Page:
In conclusion, there is no one-size-fits-all answer to whether UEFI or Legacy boot mode is better for a Linux system. It depends on various factors such as your hardware, specific device compatibility, dual-booting requirements, boot loader preferences, and disk size. It is advisable to research and test both modes to determine which one works best for your specific setup.

Remember, the ultimate goal is to have a smoothly running Linux system, and the choice between UEFI and Legacy is just one step in that process. Don’t hesitate to seek help from Linux communities and forums if you run into any issues.

What is the difference between UEFI and Legacy boot modes?

UEFI (Unified Extensible Firmware Interface) is a modern method of handling the boot process and offers more flexibility and advanced features compared to Legacy (BIOS) boot mode.

Does the choice of boot mode affect the performance of my Linux system?

The choice of boot mode generally does not impact the performance of your system. However, certain hardware components may be initialized differently depending on the boot mode, which could potentially affect driver support and functionality.

Which boot mode is more compatible with older hardware?

Legacy boot mode (BIOS) is generally more compatible with older hardware, as it has been the traditional boot method used for decades.

Should I choose UEFI or Legacy if I have bleeding-edge hardware or special configurations?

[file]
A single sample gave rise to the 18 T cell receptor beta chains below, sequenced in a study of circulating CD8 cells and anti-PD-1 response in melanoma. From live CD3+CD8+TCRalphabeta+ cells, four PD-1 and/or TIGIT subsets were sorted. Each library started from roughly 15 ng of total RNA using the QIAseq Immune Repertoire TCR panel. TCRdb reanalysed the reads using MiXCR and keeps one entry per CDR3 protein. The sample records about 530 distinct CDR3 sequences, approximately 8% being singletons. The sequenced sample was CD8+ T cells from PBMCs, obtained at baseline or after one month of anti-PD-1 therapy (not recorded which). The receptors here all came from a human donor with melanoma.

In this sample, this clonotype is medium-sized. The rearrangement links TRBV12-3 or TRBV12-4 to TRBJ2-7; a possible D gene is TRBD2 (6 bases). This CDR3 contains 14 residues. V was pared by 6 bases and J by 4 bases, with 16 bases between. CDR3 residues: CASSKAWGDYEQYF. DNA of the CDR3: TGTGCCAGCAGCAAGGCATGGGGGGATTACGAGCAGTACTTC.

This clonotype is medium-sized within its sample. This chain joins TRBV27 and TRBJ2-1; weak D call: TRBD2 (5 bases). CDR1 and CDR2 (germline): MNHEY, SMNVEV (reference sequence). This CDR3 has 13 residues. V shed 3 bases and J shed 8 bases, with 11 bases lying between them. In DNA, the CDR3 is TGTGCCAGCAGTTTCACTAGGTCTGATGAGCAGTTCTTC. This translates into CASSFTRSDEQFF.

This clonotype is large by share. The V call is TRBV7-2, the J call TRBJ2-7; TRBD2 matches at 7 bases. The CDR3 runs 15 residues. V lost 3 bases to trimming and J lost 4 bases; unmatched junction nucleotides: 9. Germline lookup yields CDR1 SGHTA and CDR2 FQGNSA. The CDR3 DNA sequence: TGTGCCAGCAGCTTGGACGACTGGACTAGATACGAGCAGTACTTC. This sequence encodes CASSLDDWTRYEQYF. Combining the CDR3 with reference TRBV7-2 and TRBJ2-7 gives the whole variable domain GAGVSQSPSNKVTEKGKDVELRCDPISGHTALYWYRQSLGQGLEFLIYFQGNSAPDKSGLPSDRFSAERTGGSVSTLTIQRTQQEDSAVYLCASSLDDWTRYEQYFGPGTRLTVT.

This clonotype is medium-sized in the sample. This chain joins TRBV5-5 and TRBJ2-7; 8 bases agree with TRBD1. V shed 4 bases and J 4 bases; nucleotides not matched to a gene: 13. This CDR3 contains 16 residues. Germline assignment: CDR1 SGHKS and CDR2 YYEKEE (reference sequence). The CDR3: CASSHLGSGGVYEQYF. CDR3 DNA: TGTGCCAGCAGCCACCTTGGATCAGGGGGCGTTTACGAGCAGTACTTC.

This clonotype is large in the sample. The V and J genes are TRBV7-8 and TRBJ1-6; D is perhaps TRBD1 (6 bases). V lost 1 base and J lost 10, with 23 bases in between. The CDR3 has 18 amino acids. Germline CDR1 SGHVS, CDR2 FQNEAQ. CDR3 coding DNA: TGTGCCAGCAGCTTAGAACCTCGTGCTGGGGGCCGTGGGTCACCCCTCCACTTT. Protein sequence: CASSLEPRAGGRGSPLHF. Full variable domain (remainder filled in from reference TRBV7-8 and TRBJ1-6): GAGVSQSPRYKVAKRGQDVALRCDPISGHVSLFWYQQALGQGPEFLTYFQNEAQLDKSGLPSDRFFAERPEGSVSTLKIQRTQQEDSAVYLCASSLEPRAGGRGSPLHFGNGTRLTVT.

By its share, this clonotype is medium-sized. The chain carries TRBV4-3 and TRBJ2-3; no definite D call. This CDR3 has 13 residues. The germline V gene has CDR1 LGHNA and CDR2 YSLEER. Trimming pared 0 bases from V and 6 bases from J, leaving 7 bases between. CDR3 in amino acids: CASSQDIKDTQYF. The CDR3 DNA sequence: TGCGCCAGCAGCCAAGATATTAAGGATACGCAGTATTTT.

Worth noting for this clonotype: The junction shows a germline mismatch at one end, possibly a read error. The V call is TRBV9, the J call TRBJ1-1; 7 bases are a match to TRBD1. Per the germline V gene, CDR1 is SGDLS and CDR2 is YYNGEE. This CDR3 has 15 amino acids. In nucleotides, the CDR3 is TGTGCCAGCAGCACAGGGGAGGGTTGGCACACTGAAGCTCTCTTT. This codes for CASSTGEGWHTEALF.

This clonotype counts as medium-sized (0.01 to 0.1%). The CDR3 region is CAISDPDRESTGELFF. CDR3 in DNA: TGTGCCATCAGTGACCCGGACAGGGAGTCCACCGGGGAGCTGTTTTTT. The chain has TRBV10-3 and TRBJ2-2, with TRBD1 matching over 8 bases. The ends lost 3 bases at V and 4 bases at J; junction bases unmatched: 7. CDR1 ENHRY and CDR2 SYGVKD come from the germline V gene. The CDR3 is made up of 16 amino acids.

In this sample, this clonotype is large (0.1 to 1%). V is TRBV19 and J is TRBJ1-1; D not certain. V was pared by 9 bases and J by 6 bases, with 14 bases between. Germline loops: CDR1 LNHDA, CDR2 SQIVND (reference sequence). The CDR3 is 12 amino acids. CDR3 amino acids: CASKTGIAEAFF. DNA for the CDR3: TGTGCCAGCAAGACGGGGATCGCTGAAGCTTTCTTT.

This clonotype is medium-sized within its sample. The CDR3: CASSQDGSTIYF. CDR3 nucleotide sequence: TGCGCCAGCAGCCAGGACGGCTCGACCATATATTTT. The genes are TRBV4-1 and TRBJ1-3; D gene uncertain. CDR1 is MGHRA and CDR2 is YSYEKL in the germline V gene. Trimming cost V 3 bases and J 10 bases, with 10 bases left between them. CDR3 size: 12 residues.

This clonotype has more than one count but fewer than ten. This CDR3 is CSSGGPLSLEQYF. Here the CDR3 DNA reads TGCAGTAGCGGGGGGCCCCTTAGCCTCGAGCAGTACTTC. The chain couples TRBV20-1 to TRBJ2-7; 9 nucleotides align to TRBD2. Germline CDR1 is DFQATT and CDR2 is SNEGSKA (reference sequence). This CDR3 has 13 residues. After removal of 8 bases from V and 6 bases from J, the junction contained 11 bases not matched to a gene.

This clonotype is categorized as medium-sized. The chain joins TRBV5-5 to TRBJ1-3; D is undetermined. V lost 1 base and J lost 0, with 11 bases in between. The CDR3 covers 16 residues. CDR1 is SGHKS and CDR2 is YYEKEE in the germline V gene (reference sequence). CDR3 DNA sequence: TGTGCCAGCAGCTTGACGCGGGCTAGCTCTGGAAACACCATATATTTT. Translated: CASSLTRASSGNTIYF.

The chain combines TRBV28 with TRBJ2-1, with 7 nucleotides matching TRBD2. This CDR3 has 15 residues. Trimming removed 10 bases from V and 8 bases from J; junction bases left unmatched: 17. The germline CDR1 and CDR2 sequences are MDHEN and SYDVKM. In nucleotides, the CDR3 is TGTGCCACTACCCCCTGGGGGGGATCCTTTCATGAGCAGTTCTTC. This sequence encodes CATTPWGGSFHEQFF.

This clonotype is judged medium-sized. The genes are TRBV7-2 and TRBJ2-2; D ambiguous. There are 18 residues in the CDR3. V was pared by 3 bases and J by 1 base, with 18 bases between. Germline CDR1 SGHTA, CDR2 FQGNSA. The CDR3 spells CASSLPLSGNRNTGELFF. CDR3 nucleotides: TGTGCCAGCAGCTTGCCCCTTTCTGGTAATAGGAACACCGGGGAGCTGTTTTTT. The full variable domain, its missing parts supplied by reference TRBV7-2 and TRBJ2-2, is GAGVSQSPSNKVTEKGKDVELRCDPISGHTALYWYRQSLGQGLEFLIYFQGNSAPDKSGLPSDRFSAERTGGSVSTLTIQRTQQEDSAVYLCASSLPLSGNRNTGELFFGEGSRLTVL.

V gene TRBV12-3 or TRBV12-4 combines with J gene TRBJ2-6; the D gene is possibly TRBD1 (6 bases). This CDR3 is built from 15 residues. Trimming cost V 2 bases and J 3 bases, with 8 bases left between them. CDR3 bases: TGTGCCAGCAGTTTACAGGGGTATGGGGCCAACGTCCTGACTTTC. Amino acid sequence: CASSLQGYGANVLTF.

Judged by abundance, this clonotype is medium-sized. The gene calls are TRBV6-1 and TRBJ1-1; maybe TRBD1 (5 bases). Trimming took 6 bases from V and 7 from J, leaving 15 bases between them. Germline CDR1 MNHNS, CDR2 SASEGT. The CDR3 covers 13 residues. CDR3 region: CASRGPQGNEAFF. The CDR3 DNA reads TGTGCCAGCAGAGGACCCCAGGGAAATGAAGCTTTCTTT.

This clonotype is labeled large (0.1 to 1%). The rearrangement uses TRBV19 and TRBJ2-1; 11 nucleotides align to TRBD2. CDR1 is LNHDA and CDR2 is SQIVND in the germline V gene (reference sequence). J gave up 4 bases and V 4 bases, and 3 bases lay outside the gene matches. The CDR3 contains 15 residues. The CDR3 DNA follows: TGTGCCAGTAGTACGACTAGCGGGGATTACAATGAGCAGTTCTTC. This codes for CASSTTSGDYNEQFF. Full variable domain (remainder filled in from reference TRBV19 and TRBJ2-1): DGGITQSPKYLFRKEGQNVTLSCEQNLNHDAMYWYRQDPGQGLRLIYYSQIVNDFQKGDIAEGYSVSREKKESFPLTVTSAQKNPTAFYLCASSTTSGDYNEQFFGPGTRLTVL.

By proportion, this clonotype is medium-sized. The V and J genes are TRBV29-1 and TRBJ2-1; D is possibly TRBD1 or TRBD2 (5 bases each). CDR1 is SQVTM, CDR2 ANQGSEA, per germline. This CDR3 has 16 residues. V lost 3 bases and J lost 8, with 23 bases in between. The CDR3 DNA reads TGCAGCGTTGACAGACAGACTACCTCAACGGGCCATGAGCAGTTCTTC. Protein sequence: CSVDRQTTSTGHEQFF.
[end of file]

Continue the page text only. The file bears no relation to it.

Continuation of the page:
If you have newer or less common hardware, it is recommended to research and test both UEFI and Legacy boot modes to determine which one works better for your specific hardware. Special configurations may also require testing to ensure compatibility.

If I want to dual-boot with an existing operating system, which boot mode should I choose?

It is generally best to use the same boot mode as the existing operating system to ensure compatibility and avoid complications during the boot process.

Does Legacy booting complicate the boot process compared to UEFI?

Legacy booting can sometimes complicate the boot process, especially if you already have an EFI-mode OS installed. However, knowledge of BIOS-mode boot processes is more widespread, which can be advantageous for troubleshooting on a single-OS system.

Can the choice of boot mode affect the choice of boot loaders?

Yes, the choice of boot mode can influence the availability and compatibility of boot loaders. Some boot loaders are specific to either UEFI or Legacy boot mode.

What is Secure Boot and does it impact the choice of boot mode?

Secure Boot is a feature included in UEFI that helps control the boot process and prevent unauthorized code from running. It does not impact the choice of boot mode, but it is a feature exclusive to UEFI.

Does the choice of boot mode affect the choice of partitioning scheme?

Yes, UEFI is the standard for booting from disks larger than 2 TiB using the GPT partitioning scheme. Legacy boot mode may present problems when booting from GPT-partitioned disks.

Is there a definitive answer as to which boot mode is better for a Linux system?

There is no one-size-fits-all answer to this question. The choice between UEFI and Legacy boot mode depends on various factors such as hardware compatibility, dual-booting requirements, boot loader preferences, and disk size. It is advisable to research and test both modes to determine which one works best for your specific setup.

Leave a Comment

Your email address will not be published. Required fields are marked *